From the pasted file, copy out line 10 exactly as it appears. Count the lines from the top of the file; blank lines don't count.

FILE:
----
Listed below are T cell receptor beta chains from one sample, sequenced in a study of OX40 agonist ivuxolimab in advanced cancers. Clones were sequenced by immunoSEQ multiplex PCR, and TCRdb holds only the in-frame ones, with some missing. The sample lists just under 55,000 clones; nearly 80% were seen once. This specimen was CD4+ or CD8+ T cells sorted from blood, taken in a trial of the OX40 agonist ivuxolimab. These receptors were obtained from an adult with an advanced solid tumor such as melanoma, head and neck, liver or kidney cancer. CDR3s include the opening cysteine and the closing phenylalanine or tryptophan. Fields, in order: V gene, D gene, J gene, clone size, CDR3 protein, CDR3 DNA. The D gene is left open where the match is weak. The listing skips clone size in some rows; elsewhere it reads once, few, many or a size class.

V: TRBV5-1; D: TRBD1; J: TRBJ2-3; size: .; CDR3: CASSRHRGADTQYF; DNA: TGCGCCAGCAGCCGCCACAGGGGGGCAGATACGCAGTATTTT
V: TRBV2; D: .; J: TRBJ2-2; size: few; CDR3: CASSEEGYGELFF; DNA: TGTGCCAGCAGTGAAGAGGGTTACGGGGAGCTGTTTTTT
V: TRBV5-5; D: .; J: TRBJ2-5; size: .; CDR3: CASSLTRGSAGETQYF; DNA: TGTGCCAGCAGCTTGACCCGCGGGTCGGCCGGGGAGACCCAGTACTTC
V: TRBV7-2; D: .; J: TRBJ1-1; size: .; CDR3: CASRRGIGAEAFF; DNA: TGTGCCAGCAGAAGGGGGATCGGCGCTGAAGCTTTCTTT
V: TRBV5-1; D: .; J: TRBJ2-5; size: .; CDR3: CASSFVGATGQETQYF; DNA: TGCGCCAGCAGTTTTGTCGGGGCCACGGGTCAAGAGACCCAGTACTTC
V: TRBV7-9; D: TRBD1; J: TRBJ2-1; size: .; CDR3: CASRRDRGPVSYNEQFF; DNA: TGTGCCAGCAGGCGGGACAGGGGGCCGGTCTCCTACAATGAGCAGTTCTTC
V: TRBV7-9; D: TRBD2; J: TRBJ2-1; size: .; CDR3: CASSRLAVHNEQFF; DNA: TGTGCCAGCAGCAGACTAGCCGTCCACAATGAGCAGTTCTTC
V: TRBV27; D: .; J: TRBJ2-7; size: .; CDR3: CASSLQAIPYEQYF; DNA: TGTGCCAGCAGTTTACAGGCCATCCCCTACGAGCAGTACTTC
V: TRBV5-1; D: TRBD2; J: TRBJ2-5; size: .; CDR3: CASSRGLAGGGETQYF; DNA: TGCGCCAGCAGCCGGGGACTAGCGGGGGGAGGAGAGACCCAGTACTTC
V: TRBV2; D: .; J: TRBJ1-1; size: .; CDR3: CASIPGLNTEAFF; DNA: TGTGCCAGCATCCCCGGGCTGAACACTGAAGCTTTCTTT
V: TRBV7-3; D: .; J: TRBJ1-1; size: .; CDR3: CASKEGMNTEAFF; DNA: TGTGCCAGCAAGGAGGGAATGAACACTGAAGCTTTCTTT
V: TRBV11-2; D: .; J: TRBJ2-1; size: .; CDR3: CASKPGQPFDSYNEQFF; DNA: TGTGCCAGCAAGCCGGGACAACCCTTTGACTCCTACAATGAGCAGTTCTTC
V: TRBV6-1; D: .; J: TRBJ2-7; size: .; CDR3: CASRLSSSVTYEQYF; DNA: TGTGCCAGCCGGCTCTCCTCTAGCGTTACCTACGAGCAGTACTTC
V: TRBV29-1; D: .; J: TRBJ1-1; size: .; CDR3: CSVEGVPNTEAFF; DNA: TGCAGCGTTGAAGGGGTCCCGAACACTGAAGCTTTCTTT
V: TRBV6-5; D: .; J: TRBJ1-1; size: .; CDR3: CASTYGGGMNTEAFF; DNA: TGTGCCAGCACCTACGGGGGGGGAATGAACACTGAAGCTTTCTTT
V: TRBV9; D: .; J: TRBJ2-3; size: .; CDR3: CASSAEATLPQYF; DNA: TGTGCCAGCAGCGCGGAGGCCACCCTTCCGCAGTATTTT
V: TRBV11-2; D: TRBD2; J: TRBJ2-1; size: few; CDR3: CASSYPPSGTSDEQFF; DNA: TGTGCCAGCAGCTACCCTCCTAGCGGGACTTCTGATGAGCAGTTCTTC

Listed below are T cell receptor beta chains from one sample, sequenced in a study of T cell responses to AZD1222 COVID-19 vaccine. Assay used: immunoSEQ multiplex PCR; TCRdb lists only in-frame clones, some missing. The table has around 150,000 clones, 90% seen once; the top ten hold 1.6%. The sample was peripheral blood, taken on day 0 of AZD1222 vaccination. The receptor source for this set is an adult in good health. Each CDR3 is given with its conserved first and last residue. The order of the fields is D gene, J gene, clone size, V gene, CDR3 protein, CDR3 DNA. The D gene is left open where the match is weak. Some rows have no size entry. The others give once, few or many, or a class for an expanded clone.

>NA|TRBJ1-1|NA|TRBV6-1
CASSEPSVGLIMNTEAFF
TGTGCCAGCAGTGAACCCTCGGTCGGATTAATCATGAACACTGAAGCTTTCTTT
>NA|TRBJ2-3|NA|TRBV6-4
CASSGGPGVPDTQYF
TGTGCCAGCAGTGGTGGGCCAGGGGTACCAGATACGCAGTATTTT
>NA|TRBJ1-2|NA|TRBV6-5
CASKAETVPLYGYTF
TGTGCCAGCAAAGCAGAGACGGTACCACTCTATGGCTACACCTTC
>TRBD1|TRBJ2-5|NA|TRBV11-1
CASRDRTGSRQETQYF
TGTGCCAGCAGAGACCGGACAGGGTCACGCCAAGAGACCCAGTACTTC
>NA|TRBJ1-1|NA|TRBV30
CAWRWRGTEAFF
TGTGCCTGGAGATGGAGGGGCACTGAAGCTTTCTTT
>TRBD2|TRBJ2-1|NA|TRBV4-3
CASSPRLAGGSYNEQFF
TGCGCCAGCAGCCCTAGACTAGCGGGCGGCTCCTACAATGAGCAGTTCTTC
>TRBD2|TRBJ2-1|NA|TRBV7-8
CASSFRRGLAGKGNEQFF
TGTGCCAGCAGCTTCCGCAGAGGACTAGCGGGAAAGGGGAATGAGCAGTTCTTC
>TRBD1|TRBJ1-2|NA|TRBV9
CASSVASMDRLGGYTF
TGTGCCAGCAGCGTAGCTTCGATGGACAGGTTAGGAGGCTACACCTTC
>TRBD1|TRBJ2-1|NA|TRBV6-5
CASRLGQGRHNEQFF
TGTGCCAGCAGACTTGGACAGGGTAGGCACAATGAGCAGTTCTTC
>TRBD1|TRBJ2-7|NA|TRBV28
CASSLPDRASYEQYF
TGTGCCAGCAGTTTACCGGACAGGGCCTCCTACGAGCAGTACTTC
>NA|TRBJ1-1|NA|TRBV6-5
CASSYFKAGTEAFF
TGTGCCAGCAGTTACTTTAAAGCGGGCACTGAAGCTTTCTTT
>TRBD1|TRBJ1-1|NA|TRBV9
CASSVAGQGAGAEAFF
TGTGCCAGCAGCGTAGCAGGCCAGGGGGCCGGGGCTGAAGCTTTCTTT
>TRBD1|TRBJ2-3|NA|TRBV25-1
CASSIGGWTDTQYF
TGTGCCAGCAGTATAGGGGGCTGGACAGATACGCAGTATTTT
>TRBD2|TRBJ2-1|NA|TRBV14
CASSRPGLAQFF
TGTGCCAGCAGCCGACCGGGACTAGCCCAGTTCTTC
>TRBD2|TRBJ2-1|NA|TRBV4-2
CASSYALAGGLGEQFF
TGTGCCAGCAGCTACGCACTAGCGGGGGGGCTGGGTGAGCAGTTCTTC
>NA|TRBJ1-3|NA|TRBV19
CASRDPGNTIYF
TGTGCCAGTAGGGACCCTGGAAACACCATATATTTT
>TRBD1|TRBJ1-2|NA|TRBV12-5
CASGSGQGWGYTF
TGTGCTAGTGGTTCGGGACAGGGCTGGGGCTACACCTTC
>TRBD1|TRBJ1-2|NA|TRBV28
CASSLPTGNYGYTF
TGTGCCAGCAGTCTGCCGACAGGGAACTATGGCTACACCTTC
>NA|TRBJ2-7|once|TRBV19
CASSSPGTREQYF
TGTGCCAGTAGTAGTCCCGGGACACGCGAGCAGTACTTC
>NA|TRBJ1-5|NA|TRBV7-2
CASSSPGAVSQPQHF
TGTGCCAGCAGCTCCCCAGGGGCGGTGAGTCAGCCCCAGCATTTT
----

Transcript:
V: TRBV5-1; D: TRBD2; J: TRBJ2-5; size: .; CDR3: CASSRGLAGGGETQYF; DNA: TGCGCCAGCAGCCGGGGACTAGCGGGGGGAGGAGAGACCCAGTACTTC